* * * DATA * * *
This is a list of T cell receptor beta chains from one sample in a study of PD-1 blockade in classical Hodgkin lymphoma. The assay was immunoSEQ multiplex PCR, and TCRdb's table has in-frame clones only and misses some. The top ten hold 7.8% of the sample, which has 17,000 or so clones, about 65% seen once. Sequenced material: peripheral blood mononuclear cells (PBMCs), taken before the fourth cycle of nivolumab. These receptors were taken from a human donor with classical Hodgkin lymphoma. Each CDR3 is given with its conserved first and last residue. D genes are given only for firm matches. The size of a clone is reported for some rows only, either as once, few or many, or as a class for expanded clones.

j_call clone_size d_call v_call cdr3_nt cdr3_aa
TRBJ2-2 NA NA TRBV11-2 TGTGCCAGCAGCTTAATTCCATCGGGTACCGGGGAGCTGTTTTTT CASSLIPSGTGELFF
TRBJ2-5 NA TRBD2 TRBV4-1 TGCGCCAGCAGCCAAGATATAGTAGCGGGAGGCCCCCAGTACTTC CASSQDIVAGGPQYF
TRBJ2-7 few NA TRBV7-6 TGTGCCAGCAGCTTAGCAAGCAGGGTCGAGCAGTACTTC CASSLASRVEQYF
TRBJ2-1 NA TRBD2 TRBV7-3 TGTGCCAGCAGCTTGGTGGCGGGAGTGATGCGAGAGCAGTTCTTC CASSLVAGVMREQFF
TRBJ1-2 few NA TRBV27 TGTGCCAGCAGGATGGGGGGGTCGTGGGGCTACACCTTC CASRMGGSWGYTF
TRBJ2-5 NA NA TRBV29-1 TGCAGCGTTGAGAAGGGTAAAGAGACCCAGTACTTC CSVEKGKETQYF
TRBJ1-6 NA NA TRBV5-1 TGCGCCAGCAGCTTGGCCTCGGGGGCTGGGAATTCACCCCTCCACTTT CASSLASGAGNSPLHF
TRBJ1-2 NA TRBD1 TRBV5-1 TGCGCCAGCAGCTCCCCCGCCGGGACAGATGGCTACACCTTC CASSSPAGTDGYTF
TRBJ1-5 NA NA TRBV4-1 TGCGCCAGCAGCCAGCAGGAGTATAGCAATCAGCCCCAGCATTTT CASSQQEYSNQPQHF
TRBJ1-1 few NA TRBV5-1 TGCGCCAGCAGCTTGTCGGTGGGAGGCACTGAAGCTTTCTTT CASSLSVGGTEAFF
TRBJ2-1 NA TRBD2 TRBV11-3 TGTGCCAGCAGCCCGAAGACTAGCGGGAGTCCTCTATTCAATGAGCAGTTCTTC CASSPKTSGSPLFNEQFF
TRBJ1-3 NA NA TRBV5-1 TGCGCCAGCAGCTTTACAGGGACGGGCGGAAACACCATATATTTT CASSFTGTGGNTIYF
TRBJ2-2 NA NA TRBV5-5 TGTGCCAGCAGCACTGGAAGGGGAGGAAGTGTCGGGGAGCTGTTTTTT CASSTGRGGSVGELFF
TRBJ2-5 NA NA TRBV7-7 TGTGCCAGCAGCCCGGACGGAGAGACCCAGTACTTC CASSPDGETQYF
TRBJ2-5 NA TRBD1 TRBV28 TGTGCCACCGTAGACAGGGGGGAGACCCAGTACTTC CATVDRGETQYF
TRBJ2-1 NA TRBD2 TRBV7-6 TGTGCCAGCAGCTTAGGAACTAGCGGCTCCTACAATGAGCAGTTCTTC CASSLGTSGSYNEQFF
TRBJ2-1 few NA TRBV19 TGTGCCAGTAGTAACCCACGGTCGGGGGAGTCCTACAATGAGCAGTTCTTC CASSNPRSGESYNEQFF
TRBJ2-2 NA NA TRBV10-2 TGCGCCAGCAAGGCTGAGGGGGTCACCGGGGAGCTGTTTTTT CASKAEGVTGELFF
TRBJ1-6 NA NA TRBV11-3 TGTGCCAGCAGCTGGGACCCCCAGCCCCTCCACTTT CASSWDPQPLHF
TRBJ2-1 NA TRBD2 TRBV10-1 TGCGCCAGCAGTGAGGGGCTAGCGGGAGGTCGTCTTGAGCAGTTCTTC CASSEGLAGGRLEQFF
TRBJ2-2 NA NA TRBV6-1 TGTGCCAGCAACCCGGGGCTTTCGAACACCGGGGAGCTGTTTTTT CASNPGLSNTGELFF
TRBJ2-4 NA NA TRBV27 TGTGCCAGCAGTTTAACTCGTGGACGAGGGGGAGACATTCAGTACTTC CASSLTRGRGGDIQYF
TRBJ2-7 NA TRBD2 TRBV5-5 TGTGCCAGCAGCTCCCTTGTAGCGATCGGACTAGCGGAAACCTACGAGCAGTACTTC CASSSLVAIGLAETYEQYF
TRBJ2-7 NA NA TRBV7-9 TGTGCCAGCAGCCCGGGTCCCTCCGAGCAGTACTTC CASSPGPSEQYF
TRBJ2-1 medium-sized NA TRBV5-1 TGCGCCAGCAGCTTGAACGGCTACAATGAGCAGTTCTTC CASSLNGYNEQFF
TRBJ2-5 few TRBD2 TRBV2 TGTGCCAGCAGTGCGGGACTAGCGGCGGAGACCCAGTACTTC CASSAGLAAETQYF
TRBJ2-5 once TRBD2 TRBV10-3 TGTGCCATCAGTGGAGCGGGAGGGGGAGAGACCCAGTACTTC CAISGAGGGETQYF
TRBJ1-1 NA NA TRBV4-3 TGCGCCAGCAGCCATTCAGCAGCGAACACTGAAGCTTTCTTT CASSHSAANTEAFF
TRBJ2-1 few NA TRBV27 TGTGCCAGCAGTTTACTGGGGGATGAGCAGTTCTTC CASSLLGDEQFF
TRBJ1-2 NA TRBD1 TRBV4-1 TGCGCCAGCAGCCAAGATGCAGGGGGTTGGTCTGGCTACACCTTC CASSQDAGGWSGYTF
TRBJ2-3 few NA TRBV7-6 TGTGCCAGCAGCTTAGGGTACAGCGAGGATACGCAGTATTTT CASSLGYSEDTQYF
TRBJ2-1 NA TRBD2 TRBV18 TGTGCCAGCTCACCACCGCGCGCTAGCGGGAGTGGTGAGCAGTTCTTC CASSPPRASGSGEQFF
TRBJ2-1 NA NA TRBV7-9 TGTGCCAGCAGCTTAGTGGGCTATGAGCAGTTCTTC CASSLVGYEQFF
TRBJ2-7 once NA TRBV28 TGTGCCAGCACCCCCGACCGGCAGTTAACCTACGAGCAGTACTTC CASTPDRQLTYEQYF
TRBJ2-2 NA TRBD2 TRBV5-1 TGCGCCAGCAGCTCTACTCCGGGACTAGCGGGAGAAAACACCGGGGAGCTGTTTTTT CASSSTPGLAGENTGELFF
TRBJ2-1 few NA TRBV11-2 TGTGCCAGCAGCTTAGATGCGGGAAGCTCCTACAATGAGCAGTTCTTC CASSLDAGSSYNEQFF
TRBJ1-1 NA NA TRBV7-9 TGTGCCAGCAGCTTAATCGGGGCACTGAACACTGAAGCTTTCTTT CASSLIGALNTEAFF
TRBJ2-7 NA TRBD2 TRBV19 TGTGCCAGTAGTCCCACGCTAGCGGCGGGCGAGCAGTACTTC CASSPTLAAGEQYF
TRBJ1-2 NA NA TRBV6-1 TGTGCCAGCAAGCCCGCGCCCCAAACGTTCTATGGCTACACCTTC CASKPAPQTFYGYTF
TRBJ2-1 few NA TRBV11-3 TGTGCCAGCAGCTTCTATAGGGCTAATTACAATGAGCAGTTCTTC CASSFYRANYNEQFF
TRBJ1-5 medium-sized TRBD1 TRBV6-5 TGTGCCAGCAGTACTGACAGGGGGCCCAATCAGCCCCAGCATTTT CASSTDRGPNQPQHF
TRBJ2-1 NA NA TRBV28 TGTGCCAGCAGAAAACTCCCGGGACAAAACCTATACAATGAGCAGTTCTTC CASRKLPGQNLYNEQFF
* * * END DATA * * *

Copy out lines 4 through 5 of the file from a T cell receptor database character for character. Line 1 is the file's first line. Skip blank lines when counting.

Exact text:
TRBJ2-5 NA TRBD2 TRBV4-1 TGCGCCAGCAGCCAAGATATAGTAGCGGGAGGCCCCCAGTACTTC CASSQDIVAGGPQYF
TRBJ2-7 few NA TRBV7-6 TGTGCCAGCAGCTTAGCAAGCAGGGTCGAGCAGTACTTC CASSLASRVEQYF